Yep. A total quitter. Seventeen days (minus a slight slip-up on Sunday night after a few cocktails) now. My seventeen year love affair with cigarettes is over.
I started smoking the summer my parents sent to me to DC for a summer college program. It was my first time out on my own in the big city for eight weeks. I had a dorm room. I had a roommate. I had college i.d. that worked to make me “legal” when I bought a pack of Marlboro Reds (which you could buy in the student bookstore back then). Smoking felt tough and naughty and I thought it made my pipsqueak self look like an actual college student. I felt like a bad, bad girl and I liked it.
When I went home, I had to go undercover. My parents aren’t cigarette people. My friends weren’t cigarette people. I made new friends. We skipped class to smoke in the parking lot, in the bathroom, off campus. I was an honors student, had never been a problem and I was a senior- no one minded if I acted up a little and I was smart enough not to get caught.
Then there was theatre school and smoking in all black. Years of crappy jobs smoking in alleys. Lots of bourbon and smoking. Lots of coffee and smoking. Smoking my way through the midnight oil of law school. Smoking while I waited up to see if my fiance’ would come home or stay out drinking (and doing God knows what) all night. Smoking after conference calls and on lunch breaks. Smoking in airports, at hotel bars, and in front of my keyboard. Smoking after bad news. Smoking as the reward for good news.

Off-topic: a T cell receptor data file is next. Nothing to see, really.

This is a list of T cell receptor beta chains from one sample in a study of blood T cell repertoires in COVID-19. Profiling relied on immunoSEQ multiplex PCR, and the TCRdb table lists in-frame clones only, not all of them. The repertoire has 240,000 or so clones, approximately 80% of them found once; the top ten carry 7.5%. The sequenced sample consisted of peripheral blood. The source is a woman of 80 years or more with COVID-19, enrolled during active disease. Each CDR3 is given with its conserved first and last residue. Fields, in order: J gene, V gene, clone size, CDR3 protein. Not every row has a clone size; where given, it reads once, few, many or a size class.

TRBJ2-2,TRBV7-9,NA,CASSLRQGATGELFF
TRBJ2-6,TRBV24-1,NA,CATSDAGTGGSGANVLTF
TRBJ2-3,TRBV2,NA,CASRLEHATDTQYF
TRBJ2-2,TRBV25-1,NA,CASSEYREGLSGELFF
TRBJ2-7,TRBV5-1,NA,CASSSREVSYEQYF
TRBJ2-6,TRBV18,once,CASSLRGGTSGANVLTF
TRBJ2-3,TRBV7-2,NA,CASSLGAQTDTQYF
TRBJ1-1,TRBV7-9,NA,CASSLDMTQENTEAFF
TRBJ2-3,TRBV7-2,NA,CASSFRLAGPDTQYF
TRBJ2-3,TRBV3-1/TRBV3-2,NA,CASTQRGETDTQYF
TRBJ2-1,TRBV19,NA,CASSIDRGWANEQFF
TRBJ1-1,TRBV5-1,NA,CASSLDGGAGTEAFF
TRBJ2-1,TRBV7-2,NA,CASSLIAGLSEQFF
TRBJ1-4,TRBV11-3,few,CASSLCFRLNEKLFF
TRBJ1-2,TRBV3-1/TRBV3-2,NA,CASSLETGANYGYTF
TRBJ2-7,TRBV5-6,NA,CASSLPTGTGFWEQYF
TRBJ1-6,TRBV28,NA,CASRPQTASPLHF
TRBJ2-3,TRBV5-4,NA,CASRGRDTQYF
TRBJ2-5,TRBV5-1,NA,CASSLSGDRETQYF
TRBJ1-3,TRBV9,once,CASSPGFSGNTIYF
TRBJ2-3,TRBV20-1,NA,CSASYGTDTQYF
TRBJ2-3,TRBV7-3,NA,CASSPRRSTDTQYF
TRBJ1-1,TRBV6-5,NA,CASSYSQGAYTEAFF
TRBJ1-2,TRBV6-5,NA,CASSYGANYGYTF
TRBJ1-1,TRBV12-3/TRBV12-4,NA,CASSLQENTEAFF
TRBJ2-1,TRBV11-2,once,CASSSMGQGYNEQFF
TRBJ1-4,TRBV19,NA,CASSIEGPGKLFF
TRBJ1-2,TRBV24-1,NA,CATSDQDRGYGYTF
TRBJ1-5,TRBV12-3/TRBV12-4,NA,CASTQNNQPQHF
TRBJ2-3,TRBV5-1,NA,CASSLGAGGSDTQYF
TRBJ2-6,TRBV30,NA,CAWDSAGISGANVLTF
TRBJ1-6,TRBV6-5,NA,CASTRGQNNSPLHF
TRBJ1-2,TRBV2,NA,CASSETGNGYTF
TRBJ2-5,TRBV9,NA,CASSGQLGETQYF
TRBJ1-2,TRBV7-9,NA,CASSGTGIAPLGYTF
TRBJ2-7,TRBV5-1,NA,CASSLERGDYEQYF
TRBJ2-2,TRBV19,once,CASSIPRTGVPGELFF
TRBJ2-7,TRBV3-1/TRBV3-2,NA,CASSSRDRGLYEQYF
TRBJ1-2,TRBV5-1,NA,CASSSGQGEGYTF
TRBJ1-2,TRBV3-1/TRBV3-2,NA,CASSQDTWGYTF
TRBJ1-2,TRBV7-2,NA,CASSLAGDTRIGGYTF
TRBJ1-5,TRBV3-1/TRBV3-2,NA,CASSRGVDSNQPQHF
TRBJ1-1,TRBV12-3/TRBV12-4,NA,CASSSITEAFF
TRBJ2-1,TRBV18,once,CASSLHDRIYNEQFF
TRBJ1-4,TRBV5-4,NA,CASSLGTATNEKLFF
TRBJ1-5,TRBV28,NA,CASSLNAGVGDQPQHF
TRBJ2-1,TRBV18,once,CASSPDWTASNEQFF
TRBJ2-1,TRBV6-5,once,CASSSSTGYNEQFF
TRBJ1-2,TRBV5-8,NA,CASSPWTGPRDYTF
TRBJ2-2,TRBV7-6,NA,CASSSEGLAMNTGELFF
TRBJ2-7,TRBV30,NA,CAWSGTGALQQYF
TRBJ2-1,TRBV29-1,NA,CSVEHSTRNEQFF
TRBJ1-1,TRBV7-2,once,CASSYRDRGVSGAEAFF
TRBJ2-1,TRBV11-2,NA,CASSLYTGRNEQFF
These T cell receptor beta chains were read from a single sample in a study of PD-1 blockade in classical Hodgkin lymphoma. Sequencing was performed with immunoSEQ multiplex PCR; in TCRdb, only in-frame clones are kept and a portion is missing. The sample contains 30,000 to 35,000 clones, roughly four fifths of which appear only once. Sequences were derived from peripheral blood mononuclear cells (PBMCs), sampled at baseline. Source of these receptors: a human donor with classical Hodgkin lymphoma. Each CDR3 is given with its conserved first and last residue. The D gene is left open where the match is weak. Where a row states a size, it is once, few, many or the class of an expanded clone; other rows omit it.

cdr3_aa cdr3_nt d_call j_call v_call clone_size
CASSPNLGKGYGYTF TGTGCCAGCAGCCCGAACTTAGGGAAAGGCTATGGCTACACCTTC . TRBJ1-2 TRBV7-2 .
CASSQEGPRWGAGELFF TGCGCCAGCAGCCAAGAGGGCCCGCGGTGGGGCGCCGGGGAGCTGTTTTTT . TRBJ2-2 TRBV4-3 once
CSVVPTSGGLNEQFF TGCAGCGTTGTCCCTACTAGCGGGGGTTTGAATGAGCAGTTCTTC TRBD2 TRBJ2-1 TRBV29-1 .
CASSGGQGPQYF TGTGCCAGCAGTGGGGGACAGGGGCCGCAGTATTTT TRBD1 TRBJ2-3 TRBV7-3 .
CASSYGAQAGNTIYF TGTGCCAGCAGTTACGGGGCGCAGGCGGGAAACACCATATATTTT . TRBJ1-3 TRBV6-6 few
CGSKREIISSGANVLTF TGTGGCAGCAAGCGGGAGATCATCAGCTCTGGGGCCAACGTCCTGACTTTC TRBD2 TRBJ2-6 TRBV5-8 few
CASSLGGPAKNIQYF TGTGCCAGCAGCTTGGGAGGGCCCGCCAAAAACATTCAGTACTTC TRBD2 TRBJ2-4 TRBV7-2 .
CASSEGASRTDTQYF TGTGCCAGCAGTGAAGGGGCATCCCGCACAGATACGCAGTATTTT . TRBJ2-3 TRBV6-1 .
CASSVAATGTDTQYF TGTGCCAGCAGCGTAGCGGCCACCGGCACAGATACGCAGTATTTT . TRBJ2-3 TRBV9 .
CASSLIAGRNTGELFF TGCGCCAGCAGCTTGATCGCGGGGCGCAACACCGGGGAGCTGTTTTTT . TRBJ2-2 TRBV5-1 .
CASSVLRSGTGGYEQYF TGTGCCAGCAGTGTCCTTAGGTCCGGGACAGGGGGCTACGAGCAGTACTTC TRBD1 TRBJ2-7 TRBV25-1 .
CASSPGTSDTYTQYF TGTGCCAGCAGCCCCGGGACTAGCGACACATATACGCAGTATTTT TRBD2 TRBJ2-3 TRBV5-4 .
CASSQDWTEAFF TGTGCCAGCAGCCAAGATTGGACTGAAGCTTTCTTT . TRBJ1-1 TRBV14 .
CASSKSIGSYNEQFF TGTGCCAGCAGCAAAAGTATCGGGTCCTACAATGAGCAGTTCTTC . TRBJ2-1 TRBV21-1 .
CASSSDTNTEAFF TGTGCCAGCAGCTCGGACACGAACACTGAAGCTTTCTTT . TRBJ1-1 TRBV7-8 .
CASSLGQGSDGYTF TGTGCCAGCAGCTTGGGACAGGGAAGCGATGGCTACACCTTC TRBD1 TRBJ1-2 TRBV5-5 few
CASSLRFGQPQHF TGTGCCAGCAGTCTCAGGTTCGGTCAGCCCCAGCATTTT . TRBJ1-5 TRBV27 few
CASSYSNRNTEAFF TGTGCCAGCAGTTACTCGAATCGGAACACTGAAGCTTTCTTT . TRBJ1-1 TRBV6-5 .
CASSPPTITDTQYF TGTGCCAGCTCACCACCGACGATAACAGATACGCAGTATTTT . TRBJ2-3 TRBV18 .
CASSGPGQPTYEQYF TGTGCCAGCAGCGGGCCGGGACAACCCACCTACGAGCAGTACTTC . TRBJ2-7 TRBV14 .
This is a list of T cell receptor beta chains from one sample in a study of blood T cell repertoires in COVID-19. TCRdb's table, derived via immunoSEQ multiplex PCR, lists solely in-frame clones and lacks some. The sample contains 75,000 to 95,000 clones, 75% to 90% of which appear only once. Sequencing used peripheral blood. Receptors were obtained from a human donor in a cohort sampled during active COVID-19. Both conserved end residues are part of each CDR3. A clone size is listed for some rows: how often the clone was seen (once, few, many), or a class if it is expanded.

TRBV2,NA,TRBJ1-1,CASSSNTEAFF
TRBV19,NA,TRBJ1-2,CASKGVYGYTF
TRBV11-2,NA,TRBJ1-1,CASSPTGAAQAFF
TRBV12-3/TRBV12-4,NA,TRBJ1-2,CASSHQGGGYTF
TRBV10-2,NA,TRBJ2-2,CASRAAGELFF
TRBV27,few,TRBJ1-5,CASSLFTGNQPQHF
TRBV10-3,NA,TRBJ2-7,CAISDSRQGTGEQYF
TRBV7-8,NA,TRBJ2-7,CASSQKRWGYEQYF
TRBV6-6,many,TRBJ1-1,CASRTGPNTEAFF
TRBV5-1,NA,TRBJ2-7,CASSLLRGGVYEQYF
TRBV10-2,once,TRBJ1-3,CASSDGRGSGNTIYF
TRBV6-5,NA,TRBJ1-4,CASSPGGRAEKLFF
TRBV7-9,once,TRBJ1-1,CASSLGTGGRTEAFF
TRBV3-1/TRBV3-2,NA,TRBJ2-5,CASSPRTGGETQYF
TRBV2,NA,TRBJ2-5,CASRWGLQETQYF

My good friend smoking, I’m sorry I have to quit you. And trust me, I’m not enjoying it. I made it a few days and caved in and bought an “emergency” pack. And then drastically lowered my definition of emergency. But after I made it three days without smoking at one stretch, it got to the point where I could smell cigarette smoke again. And you know what? It doesn’t smell so hot. And the rest of the world? Smells pretty ok- not that I had smelled it well in years.
Besides, when I caved in and smoked, it felt bad. Not just physically bad, the way my lungs hurt the next morning. Morally bad. Like I was lying to everyone who had been so supportive and proud when I quit. And also like I was going to have to start all over again. And those first three days- not the best part of quitting.
So, I sent my emergency pack out of the house with a friend. I threw away all the emergency ashtrays and emergency lighters. I parted ways with the emergency exact change in my wallet in case I wanted a late night run to grab some out of the machine at the bar around the corner. I told my Facebook friends. I told my Twitter friends. I even told my regular bartender so I didn’t get tempted over cocktails. I bought the patch.
It’s still a little tempting. I confess. Late at night when no one is looking I think, who would know? But I would. And my guilt threshold is too low for that. Also, I really like the smell of fresh air.